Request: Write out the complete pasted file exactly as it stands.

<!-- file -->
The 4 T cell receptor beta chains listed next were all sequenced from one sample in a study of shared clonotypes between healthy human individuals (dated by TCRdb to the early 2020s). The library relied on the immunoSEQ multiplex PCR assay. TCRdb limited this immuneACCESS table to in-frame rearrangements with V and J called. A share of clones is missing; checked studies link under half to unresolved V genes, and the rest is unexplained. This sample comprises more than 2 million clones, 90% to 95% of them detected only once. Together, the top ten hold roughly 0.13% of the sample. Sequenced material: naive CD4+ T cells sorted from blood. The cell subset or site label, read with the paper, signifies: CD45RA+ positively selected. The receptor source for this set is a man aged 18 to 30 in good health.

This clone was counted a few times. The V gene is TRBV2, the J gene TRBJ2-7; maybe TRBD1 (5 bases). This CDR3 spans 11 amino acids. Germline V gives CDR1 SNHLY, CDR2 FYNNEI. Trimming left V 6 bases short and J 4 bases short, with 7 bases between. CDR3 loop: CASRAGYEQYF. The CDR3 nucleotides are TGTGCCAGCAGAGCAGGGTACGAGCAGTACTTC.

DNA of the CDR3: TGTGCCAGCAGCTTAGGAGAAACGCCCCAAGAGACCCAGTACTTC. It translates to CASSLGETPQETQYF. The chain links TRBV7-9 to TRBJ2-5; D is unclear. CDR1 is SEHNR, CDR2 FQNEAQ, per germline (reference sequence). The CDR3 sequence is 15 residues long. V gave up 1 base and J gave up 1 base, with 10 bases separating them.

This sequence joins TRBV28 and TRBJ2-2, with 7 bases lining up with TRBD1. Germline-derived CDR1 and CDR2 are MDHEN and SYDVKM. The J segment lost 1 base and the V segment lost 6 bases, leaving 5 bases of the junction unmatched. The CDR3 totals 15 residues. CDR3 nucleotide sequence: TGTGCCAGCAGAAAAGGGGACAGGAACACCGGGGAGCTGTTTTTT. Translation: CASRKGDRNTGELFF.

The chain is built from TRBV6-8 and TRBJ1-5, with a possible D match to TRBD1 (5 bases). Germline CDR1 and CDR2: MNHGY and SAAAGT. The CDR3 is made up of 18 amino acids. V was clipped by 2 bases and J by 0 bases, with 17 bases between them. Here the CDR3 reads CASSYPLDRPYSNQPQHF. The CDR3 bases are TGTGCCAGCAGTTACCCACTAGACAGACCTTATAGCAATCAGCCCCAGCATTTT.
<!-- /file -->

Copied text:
The 4 T cell receptor beta chains listed next were all sequenced from one sample in a study of shared clonotypes between healthy human individuals (dated by TCRdb to the early 2020s). The library relied on the immunoSEQ multiplex PCR assay. TCRdb limited this immuneACCESS table to in-frame rearrangements with V and J called. A share of clones is missing; checked studies link under half to unresolved V genes, and the rest is unexplained. This sample comprises more than 2 million clones, 90% to 95% of them detected only once. Together, the top ten hold roughly 0.13% of the sample. Sequenced material: naive CD4+ T cells sorted from blood. The cell subset or site label, read with the paper, signifies: CD45RA+ positively selected. The receptor source for this set is a man aged 18 to 30 in good health.

This clone was counted a few times. The V gene is TRBV2, the J gene TRBJ2-7; maybe TRBD1 (5 bases). This CDR3 spans 11 amino acids. Germline V gives CDR1 SNHLY, CDR2 FYNNEI. Trimming left V 6 bases short and J 4 bases short, with 7 bases between. CDR3 loop: CASRAGYEQYF. The CDR3 nucleotides are TGTGCCAGCAGAGCAGGGTACGAGCAGTACTTC.

DNA of the CDR3: TGTGCCAGCAGCTTAGGAGAAACGCCCCAAGAGACCCAGTACTTC. It translates to CASSLGETPQETQYF. The chain links TRBV7-9 to TRBJ2-5; D is unclear. CDR1 is SEHNR, CDR2 FQNEAQ, per germline (reference sequence). The CDR3 sequence is 15 residues long. V gave up 1 base and J gave up 1 base, with 10 bases separating them.

This sequence joins TRBV28 and TRBJ2-2, with 7 bases lining up with TRBD1. Germline-derived CDR1 and CDR2 are MDHEN and SYDVKM. The J segment lost 1 base and the V segment lost 6 bases, leaving 5 bases of the junction unmatched. The CDR3 totals 15 residues. CDR3 nucleotide sequence: TGTGCCAGCAGAAAAGGGGACAGGAACACCGGGGAGCTGTTTTTT. Translation: CASRKGDRNTGELFF.

The chain is built from TRBV6-8 and TRBJ1-5, with a possible D match to TRBD1 (5 bases). Germline CDR1 and CDR2: MNHGY and SAAAGT. The CDR3 is made up of 18 amino acids. V was clipped by 2 bases and J by 0 bases, with 17 bases between them. Here the CDR3 reads CASSYPLDRPYSNQPQHF. The CDR3 bases are TGTGCCAGCAGTTACCCACTAGACAGACCTTATAGCAATCAGCCCCAGCATTTT.